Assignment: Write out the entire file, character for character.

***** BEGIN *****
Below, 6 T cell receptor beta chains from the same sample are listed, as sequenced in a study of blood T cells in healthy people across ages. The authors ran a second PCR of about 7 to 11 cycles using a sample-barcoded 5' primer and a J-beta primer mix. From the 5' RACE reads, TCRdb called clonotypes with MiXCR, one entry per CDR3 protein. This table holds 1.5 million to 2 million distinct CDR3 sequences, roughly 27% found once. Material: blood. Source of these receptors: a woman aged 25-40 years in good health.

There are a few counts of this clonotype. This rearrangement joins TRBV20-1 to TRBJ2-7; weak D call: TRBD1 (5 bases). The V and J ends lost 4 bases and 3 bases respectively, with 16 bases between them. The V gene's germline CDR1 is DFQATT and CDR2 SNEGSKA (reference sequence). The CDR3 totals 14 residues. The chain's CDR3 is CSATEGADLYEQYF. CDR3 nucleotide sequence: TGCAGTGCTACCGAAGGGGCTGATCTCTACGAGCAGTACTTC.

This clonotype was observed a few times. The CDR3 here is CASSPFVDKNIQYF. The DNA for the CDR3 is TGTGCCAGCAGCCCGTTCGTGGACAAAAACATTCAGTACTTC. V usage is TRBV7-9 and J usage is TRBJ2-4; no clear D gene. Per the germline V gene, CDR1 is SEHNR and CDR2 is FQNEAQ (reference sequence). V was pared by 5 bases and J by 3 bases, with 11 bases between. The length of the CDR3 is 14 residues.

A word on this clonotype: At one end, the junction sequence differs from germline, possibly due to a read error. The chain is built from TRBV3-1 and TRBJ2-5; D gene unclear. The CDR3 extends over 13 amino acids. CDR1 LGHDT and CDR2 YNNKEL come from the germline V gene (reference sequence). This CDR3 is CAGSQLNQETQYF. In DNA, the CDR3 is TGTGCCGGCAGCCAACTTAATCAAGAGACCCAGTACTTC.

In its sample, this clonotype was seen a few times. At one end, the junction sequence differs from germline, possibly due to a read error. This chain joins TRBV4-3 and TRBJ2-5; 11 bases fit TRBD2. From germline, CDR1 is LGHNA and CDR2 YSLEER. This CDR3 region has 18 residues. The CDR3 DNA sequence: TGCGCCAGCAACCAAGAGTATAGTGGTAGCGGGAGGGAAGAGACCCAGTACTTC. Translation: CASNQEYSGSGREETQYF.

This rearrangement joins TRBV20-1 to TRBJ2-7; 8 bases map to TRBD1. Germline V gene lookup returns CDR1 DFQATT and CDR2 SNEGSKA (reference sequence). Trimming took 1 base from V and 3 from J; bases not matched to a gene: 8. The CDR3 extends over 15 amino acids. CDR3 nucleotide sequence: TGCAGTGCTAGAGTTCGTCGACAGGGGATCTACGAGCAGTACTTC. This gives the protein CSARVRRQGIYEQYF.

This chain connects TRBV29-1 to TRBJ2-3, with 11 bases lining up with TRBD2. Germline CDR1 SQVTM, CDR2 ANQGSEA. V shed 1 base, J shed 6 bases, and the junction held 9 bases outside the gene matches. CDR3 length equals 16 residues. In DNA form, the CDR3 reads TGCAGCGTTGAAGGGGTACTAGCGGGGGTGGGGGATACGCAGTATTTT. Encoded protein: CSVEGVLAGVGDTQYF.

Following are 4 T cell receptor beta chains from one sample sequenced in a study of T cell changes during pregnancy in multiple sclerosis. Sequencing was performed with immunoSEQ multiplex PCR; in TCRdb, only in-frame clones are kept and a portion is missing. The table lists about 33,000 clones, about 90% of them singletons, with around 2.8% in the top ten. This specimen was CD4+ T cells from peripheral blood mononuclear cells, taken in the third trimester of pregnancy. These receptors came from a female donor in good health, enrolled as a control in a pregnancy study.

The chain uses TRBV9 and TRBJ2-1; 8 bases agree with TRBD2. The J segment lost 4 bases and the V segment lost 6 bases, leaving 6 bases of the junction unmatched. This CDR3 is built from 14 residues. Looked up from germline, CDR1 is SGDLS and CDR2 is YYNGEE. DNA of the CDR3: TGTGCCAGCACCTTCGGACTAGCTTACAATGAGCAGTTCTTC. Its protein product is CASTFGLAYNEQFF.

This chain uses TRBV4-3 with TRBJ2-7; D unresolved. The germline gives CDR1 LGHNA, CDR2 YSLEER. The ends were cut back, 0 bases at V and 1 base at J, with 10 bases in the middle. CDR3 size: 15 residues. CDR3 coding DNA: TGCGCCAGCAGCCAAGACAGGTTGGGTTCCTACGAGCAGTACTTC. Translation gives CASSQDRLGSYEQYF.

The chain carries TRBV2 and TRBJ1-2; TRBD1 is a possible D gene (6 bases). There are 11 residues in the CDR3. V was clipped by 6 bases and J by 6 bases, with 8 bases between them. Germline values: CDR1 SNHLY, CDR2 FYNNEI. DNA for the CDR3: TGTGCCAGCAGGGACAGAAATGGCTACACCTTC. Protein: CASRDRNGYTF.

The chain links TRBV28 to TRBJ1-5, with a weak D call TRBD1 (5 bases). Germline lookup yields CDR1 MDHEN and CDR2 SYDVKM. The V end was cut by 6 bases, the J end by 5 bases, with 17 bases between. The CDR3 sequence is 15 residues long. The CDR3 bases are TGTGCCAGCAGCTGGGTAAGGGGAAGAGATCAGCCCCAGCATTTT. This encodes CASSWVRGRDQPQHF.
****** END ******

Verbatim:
Below, 6 T cell receptor beta chains from the same sample are listed, as sequenced in a study of blood T cells in healthy people across ages. The authors ran a second PCR of about 7 to 11 cycles using a sample-barcoded 5' primer and a J-beta primer mix. From the 5' RACE reads, TCRdb called clonotypes with MiXCR, one entry per CDR3 protein. This table holds 1.5 million to 2 million distinct CDR3 sequences, roughly 27% found once. Material: blood. Source of these receptors: a woman aged 25-40 years in good health.

There are a few counts of this clonotype. This rearrangement joins TRBV20-1 to TRBJ2-7; weak D call: TRBD1 (5 bases). The V and J ends lost 4 bases and 3 bases respectively, with 16 bases between them. The V gene's germline CDR1 is DFQATT and CDR2 SNEGSKA (reference sequence). The CDR3 totals 14 residues. The chain's CDR3 is CSATEGADLYEQYF. CDR3 nucleotide sequence: TGCAGTGCTACCGAAGGGGCTGATCTCTACGAGCAGTACTTC.

This clonotype was observed a few times. The CDR3 here is CASSPFVDKNIQYF. The DNA for the CDR3 is TGTGCCAGCAGCCCGTTCGTGGACAAAAACATTCAGTACTTC. V usage is TRBV7-9 and J usage is TRBJ2-4; no clear D gene. Per the germline V gene, CDR1 is SEHNR and CDR2 is FQNEAQ (reference sequence). V was pared by 5 bases and J by 3 bases, with 11 bases between. The length of the CDR3 is 14 residues.

A word on this clonotype: At one end, the junction sequence differs from germline, possibly due to a read error. The chain is built from TRBV3-1 and TRBJ2-5; D gene unclear. The CDR3 extends over 13 amino acids. CDR1 LGHDT and CDR2 YNNKEL come from the germline V gene (reference sequence). This CDR3 is CAGSQLNQETQYF. In DNA, the CDR3 is TGTGCCGGCAGCCAACTTAATCAAGAGACCCAGTACTTC.

In its sample, this clonotype was seen a few times. At one end, the junction sequence differs from germline, possibly due to a read error. This chain joins TRBV4-3 and TRBJ2-5; 11 bases fit TRBD2. From germline, CDR1 is LGHNA and CDR2 YSLEER. This CDR3 region has 18 residues. The CDR3 DNA sequence: TGCGCCAGCAACCAAGAGTATAGTGGTAGCGGGAGGGAAGAGACCCAGTACTTC. Translation: CASNQEYSGSGREETQYF.

This rearrangement joins TRBV20-1 to TRBJ2-7; 8 bases map to TRBD1. Germline V gene lookup returns CDR1 DFQATT and CDR2 SNEGSKA (reference sequence). Trimming took 1 base from V and 3 from J; bases not matched to a gene: 8. The CDR3 extends over 15 amino acids. CDR3 nucleotide sequence: TGCAGTGCTAGAGTTCGTCGACAGGGGATCTACGAGCAGTACTTC. This gives the protein CSARVRRQGIYEQYF.

This chain connects TRBV29-1 to TRBJ2-3, with 11 bases lining up with TRBD2. Germline CDR1 SQVTM, CDR2 ANQGSEA. V shed 1 base, J shed 6 bases, and the junction held 9 bases outside the gene matches. CDR3 length equals 16 residues. In DNA form, the CDR3 reads TGCAGCGTTGAAGGGGTACTAGCGGGGGTGGGGGATACGCAGTATTTT. Encoded protein: CSVEGVLAGVGDTQYF.

Following are 4 T cell receptor beta chains from one sample sequenced in a study of T cell changes during pregnancy in multiple sclerosis. Sequencing was performed with immunoSEQ multiplex PCR; in TCRdb, only in-frame clones are kept and a portion is missing. The table lists about 33,000 clones, about 90% of them singletons, with around 2.8% in the top ten. This specimen was CD4+ T cells from peripheral blood mononuclear cells, taken in the third trimester of pregnancy. These receptors came from a female donor in good health, enrolled as a control in a pregnancy study.

The chain uses TRBV9 and TRBJ2-1; 8 bases agree with TRBD2. The J segment lost 4 bases and the V segment lost 6 bases, leaving 6 bases of the junction unmatched. This CDR3 is built from 14 residues. Looked up from germline, CDR1 is SGDLS and CDR2 is YYNGEE. DNA of the CDR3: TGTGCCAGCACCTTCGGACTAGCTTACAATGAGCAGTTCTTC. Its protein product is CASTFGLAYNEQFF.

This chain uses TRBV4-3 with TRBJ2-7; D unresolved. The germline gives CDR1 LGHNA, CDR2 YSLEER. The ends were cut back, 0 bases at V and 1 base at J, with 10 bases in the middle. CDR3 size: 15 residues. CDR3 coding DNA: TGCGCCAGCAGCCAAGACAGGTTGGGTTCCTACGAGCAGTACTTC. Translation gives CASSQDRLGSYEQYF.

The chain carries TRBV2 and TRBJ1-2; TRBD1 is a possible D gene (6 bases). There are 11 residues in the CDR3. V was clipped by 6 bases and J by 6 bases, with 8 bases between them. Germline values: CDR1 SNHLY, CDR2 FYNNEI. DNA for the CDR3: TGTGCCAGCAGGGACAGAAATGGCTACACCTTC. Protein: CASRDRNGYTF.

The chain links TRBV28 to TRBJ1-5, with a weak D call TRBD1 (5 bases). Germline lookup yields CDR1 MDHEN and CDR2 SYDVKM. The V end was cut by 6 bases, the J end by 5 bases, with 17 bases between. The CDR3 sequence is 15 residues long. The CDR3 bases are TGTGCCAGCAGCTGGGTAAGGGGAAGAGATCAGCCCCAGCATTTT. This encodes CASSWVRGRDQPQHF.